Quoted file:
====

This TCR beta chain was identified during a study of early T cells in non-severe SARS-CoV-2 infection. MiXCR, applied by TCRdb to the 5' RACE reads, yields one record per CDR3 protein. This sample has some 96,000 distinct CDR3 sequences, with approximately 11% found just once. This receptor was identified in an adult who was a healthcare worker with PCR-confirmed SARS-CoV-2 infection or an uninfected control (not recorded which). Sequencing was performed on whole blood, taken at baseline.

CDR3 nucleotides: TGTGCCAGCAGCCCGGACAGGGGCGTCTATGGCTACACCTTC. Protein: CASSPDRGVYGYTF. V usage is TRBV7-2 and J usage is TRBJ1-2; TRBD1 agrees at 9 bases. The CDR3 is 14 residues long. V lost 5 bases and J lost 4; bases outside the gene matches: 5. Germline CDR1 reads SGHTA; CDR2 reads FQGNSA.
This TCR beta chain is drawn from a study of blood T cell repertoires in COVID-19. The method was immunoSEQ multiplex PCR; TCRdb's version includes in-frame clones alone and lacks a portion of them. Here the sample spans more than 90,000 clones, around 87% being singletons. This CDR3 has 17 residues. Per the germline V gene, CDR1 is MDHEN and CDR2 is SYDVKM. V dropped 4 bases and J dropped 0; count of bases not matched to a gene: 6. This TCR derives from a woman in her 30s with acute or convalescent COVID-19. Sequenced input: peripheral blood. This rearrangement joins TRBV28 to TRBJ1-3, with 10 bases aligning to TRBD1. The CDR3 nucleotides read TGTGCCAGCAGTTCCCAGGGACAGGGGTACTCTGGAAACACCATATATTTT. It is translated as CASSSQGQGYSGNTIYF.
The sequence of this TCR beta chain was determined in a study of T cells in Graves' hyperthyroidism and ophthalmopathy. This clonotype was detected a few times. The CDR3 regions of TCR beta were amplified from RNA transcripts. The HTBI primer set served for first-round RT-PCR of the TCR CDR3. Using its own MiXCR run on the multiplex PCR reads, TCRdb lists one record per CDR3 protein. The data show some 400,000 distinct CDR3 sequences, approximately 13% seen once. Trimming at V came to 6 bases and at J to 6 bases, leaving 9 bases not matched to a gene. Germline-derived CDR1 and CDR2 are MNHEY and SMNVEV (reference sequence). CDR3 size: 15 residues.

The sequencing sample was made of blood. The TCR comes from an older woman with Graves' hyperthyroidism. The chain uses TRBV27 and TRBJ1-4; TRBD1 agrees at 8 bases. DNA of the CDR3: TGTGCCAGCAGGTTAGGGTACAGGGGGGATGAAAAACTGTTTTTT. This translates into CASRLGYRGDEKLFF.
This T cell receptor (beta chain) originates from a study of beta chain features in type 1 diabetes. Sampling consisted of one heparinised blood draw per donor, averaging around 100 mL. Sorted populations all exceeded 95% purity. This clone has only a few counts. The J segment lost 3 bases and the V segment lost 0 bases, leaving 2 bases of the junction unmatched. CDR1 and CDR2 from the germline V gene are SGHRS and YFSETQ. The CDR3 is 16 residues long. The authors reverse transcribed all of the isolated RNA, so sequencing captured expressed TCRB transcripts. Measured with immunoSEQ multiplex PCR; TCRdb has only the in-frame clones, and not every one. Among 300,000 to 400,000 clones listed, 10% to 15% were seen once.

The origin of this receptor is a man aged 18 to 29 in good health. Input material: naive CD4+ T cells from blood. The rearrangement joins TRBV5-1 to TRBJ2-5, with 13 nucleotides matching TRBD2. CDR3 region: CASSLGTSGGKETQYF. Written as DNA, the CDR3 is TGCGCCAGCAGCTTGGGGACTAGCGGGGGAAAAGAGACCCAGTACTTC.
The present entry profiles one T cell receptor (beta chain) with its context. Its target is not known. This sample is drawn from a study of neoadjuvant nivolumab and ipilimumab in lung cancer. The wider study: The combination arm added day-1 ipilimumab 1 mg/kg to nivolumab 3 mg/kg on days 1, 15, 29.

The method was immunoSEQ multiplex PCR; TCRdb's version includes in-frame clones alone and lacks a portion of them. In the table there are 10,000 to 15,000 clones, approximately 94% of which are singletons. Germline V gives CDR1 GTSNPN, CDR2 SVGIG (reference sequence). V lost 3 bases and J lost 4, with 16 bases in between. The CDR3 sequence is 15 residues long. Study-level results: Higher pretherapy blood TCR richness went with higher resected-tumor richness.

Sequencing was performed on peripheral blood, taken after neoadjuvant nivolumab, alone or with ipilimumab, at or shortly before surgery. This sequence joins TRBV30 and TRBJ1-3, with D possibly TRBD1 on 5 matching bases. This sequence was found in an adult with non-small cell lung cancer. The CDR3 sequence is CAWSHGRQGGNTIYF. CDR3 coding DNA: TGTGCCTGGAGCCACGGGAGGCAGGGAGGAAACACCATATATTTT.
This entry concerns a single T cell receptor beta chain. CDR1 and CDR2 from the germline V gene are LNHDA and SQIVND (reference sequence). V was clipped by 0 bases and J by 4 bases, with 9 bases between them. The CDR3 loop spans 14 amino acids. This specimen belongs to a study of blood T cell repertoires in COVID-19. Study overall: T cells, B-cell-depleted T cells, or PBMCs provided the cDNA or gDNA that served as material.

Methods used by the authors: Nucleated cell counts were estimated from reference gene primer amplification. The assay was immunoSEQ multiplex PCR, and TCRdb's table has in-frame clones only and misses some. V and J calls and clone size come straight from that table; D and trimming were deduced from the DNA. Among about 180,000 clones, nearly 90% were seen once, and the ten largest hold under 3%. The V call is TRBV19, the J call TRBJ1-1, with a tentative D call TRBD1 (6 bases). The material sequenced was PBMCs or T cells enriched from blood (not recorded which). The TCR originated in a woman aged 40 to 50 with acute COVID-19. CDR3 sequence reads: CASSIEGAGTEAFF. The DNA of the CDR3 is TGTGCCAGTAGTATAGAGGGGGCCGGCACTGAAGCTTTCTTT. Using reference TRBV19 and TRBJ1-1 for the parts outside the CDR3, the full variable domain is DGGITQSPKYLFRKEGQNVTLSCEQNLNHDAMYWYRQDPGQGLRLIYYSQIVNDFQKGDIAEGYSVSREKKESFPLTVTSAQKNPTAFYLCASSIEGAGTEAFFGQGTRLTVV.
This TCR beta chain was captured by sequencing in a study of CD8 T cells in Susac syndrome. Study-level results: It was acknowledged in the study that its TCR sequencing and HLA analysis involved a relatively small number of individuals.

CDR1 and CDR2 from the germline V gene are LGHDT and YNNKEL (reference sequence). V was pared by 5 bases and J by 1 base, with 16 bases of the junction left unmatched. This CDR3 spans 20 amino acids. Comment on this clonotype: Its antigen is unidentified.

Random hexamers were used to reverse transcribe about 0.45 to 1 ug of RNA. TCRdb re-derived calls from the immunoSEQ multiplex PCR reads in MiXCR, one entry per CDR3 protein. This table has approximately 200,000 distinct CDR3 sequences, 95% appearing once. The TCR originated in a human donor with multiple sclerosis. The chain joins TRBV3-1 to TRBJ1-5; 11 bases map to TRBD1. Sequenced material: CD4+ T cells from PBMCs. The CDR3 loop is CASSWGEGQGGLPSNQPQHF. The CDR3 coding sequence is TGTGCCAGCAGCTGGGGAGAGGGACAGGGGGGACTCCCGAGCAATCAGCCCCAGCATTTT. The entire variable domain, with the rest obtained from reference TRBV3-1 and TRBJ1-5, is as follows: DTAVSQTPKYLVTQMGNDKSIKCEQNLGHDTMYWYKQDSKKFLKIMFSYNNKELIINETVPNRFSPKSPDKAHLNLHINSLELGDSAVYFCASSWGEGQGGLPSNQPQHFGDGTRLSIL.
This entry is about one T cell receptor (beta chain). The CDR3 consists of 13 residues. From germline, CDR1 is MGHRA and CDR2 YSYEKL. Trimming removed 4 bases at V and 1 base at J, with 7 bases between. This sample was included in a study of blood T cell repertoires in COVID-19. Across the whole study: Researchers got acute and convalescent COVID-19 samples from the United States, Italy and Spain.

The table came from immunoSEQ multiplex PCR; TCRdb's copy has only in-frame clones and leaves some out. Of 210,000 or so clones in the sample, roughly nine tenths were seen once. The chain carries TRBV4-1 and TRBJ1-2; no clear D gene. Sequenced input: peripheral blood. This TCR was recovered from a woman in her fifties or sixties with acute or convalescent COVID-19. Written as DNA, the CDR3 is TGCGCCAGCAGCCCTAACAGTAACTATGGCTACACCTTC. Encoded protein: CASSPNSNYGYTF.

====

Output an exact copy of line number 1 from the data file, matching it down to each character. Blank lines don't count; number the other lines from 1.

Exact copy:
This TCR beta chain was identified during a study of early T cells in non-severe SARS-CoV-2 infection. MiXCR, applied by TCRdb to the 5' RACE reads, yields one record per CDR3 protein. This sample has some 96,000 distinct CDR3 sequences, with approximately 11% found just once. This receptor was identified in an adult who was a healthcare worker with PCR-confirmed SARS-CoV-2 infection or an uninfected control (not recorded which). Sequencing was performed on whole blood, taken at baseline.